Great article on predictive analytics from the MediaReset blog
Yeah, sure — Big Data. We get it, right? We all know that the digital age is producing huge amounts of data about consumers and their behavior. And, sure, we know that anybody who’s in the marketing and advertising business — like local media companies — needs to get good at it. Right? Not that […]
Tag Archives: Marketing and Advertising
We all know that customization is the trend and it is what our audiences expect. However, it is even more critical in the area of health and wellness. We need to move from “hitting them” at the right place, at the right time, with the right message to understanding what that consumers needs at the specific time and join them in the moment.
Here is a great take on what is OR isn’t native advertising by Robert Rose, CMI.
Native by any other name
By ROBERT ROSE published AUGUST 26, 2013/Content Marketing Institute
According to Wikipedia (which I chose not because of, you know, Wikipedia, but because it seemed to be the only place offering one up), native advertising is defined as:
“…a method in which the advertiser attempts to gain attention by providing valuable content in the context of the user’s experience. Native ad formats match both the form and the function of the user experience in which it is placed.”
In short, native advertising takes content and places it in the context of a publisher’s site. So, whether you think of it as an advertorial, a paid guest post, a sponsored tweet, or just a really extensive ad, it’s basically paying for your engaging branded content to have a prominent and contextual place on somebody else’s platform.
To be clear, the intention of my discussion here is not to dissuade anyone from using yet another term for a type of ad unit — I accept that there are plenty of people who like the term, and are working to further the practice, overall. (Heck, even the IAB is working on creating native advertising standards, backed by a full-on task force.)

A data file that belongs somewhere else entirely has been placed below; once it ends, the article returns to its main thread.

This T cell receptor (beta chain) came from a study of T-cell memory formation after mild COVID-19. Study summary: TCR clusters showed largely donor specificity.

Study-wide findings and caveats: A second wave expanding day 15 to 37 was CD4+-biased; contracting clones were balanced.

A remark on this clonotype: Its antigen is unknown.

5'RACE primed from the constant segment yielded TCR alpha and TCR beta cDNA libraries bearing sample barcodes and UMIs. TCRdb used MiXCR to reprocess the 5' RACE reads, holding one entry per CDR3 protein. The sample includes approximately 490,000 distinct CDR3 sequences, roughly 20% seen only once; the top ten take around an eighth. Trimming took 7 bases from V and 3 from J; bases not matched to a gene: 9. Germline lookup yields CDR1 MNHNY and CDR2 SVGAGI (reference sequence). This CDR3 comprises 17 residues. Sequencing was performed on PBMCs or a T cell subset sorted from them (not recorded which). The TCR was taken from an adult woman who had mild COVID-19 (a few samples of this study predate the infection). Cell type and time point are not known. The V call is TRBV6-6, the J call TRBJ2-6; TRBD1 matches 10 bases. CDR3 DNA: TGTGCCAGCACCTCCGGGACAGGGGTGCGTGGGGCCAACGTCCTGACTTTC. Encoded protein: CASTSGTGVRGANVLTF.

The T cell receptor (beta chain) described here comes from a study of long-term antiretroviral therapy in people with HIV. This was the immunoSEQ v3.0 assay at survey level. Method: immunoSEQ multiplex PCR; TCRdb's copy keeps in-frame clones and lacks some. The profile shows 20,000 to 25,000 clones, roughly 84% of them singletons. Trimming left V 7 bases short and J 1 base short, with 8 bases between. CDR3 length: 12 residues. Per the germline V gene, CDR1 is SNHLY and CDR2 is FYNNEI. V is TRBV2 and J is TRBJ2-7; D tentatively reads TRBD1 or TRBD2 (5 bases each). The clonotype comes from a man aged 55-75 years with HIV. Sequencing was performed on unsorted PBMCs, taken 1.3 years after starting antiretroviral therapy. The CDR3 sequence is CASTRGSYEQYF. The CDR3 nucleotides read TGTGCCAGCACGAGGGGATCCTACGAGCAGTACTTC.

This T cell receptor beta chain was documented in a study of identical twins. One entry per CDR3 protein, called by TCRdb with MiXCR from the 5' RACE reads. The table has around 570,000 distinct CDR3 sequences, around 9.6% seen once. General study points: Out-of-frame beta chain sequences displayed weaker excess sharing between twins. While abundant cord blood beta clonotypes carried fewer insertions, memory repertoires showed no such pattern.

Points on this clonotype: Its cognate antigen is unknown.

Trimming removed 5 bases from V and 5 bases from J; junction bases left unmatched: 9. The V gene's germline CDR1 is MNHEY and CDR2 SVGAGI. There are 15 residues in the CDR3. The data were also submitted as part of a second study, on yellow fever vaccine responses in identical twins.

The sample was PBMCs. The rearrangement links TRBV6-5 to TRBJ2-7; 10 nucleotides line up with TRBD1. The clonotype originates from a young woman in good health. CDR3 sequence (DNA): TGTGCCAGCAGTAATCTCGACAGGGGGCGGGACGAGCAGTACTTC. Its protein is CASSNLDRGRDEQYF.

Read more…Why Native Advertising Is Neither.
I came across this interesting piece on marketing to the Millennial segment. According to this MediaPost blog, Millennials are one of the most ethnically diverse adult population segment. The article states that “Millennials are more likely than Gen Xers or Baby Boomers to interact with people who have a different ethnic or cultural background than themselves…”
What this is also saying is that Millennials reflect a broader definition of diversity which goes farther than ethnicity and includes gender, sexual orientation, age, religion, political affiliation. Consequently, they also want to see diversity reflected in the media they consume.
An important component of marketing is understanding that it is a social process, and diversity elements are important in any marketing plan addressing population subgroups. An important fact to consider in branding and marketing strategies. This article by Sharalyn Hartwell aptly points this out…check it out…
- Millennials Will Determine the Future of Companies (prweb.com)
- US Sees Racial And Ethnic Diversity Spreading (eurasiareview.com)
It amazes me to see that in 2011 we continue to debate the value of multicultural marketing! The September 9, 2011 issue of Advertising Age presents a solid discussion on the relevancy of multicultural advertising in today’s marketing environment. Key points made include the fact that multicultural ad agencies continue to grow, Hispanic advertising is growing faster than all other sectors of advertising, cultural relevance remains the trump card in marketing, language is and will continue to be a factor, cultural pride, empathy and relating to me are still important factors…read for yourself…Multicultural Marketing Is Very Much Alive